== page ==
A couple weeks ago, the internet lit up with the news of the European Court of Justice ruling that would require Google to delete irrelevant or outdated information from their search results. "Finally!" you might've thought. "I can get those drunken party pics out of my results!" But, as a new Associated Press story makes clear, if you live in the US that's just not the case.
If you're an American citizen (which you're probably not, but hypothetically speaking), chances are you'll never be able to edit your Google results. At the very least, you won't be doing it any time soon. Under the new European ruling applies only to search engines in Europe, and even then, Google doesn't yet have a system in place for how takedown requests will work. Furthermore, internet policy experts in the United States have long known that imposing such a "right to be forgotten" would be at odds with the First Amendment and, more generally, with the American understanding of privacy.
Now, however, US officials are simply calling the court decision in Europe silly. "Americans will find their searches bowdlerised by prissy European sensibilities," Stewart Baker, former assistant secretary for policy at the US Department of Homeland Security, told the Associated Press. "We'll be the big losers. The big winners will be French ministers who want the right to have their last mistress forgotten."
The AP similarly got a number of American sources on record saying similar things, from a privacy attorney who called the ruling "aspirational, not a reality," to Wikipedia founder Jimmy Wales who called the ruling a "technologically incompetent violation of human rights." In an earlier New York Times op-ed, Harvard law professor Jonathan Zittrain said the ruling was "a poor solution… both too broad and curiously narrow."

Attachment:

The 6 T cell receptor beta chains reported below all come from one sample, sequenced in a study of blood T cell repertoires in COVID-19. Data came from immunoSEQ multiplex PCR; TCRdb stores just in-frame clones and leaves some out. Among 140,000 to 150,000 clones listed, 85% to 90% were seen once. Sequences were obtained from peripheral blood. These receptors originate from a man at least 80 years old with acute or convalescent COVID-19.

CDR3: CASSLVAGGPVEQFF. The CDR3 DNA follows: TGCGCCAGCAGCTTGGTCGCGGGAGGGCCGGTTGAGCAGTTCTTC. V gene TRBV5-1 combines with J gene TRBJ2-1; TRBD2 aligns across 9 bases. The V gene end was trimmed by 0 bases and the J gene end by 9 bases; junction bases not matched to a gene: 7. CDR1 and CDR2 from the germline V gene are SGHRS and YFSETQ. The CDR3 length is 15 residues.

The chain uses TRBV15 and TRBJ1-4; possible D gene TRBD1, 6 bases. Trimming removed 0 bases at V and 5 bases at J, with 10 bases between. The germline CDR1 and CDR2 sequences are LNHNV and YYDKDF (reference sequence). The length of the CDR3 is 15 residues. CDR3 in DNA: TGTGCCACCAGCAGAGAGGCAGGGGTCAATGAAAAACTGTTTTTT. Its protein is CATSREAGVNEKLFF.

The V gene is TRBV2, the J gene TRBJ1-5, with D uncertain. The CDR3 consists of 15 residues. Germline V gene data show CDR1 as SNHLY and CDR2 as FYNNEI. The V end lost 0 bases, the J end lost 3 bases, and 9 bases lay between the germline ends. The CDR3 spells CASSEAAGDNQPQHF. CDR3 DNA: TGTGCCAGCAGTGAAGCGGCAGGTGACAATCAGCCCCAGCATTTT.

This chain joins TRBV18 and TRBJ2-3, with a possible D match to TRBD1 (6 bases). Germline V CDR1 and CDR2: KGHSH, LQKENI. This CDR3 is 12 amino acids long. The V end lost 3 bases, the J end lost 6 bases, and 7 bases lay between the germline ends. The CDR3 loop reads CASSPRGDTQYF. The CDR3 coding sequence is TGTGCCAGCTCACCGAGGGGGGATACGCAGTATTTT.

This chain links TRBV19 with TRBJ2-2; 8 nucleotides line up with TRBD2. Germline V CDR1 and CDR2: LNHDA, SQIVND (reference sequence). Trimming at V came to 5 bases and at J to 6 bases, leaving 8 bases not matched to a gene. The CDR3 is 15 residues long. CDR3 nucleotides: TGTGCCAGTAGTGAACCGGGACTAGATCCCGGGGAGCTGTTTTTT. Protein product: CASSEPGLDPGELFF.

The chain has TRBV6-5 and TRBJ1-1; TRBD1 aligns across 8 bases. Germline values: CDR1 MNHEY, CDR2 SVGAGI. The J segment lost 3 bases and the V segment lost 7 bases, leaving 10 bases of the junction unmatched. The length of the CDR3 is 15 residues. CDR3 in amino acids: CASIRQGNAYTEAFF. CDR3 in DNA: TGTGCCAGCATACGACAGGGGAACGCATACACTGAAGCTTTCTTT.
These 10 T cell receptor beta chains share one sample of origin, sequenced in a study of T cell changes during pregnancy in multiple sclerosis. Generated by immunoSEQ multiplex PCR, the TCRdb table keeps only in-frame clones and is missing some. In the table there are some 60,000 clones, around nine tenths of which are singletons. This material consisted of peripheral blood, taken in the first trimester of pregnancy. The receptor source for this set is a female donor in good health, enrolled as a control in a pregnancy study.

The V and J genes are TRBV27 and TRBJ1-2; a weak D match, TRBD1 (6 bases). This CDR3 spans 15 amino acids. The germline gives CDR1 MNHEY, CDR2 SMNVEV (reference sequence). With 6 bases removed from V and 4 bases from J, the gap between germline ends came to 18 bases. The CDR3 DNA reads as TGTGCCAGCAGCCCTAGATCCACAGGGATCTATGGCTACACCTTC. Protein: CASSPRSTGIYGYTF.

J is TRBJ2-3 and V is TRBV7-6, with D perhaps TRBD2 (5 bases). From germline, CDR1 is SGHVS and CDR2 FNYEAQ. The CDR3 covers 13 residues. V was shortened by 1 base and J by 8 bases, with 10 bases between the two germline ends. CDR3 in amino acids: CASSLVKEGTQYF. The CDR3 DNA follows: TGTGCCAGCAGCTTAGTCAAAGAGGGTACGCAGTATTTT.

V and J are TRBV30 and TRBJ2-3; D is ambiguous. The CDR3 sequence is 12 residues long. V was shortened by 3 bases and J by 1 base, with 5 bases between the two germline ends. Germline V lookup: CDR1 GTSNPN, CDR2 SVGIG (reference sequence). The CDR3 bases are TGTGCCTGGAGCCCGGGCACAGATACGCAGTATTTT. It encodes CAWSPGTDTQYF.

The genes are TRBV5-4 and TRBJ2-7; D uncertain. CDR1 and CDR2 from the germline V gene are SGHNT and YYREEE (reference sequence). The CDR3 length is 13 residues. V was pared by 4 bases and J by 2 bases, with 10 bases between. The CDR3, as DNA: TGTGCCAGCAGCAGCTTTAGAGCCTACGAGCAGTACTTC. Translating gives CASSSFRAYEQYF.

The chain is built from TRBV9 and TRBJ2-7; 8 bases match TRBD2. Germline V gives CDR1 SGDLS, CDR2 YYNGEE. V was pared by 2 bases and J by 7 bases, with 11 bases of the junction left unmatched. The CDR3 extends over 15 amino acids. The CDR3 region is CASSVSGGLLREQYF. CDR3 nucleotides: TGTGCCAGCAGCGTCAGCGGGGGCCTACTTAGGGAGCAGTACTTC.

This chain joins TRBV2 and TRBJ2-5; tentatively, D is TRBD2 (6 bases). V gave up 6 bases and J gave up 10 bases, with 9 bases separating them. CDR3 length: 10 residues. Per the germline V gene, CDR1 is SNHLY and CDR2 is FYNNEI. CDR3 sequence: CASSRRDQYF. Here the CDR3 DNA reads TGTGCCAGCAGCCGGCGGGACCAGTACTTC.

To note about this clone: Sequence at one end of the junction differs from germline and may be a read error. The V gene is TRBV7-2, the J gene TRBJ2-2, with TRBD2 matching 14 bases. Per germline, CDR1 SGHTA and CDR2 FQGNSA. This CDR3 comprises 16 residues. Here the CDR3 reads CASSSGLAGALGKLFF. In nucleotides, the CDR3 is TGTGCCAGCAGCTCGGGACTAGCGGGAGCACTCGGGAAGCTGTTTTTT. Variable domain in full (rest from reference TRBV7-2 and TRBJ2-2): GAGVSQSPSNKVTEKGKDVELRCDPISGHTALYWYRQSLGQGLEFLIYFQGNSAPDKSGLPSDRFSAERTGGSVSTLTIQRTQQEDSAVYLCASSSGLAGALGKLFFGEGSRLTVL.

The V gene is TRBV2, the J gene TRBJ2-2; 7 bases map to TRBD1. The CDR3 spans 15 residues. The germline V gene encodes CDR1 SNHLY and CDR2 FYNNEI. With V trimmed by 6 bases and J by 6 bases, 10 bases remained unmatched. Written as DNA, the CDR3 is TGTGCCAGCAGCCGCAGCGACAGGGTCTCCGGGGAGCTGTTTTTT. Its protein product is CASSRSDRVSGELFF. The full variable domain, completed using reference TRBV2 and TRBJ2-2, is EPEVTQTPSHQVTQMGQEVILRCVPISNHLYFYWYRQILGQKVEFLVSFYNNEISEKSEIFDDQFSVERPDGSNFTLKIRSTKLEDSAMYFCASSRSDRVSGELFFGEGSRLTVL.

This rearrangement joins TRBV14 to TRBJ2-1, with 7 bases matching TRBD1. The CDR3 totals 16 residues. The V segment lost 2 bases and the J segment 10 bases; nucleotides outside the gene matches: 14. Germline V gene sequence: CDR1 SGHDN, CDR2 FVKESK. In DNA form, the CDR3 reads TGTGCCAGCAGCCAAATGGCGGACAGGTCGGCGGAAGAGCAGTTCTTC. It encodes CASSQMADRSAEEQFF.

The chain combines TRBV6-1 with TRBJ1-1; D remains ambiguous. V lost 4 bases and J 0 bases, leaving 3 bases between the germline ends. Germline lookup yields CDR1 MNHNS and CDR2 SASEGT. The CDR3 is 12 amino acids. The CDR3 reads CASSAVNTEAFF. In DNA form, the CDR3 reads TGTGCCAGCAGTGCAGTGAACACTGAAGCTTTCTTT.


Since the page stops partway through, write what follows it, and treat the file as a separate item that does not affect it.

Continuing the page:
So if you want to get rid of those frat party pics, the best solution now is the same as it was a month ago: complicated. Even if you live in Europe, it's going to take some time before there's a handy form that'll let you delete links from your search results. And even then, the links you'll be able to remove (read: the irrelevant or outdated ones) aren't the ones you probably want to remove (read: the relevant and embarrassing ones). At least deleting yourself from social media isn't so hard. [AP]
Image via Revolution689 / DeviantArt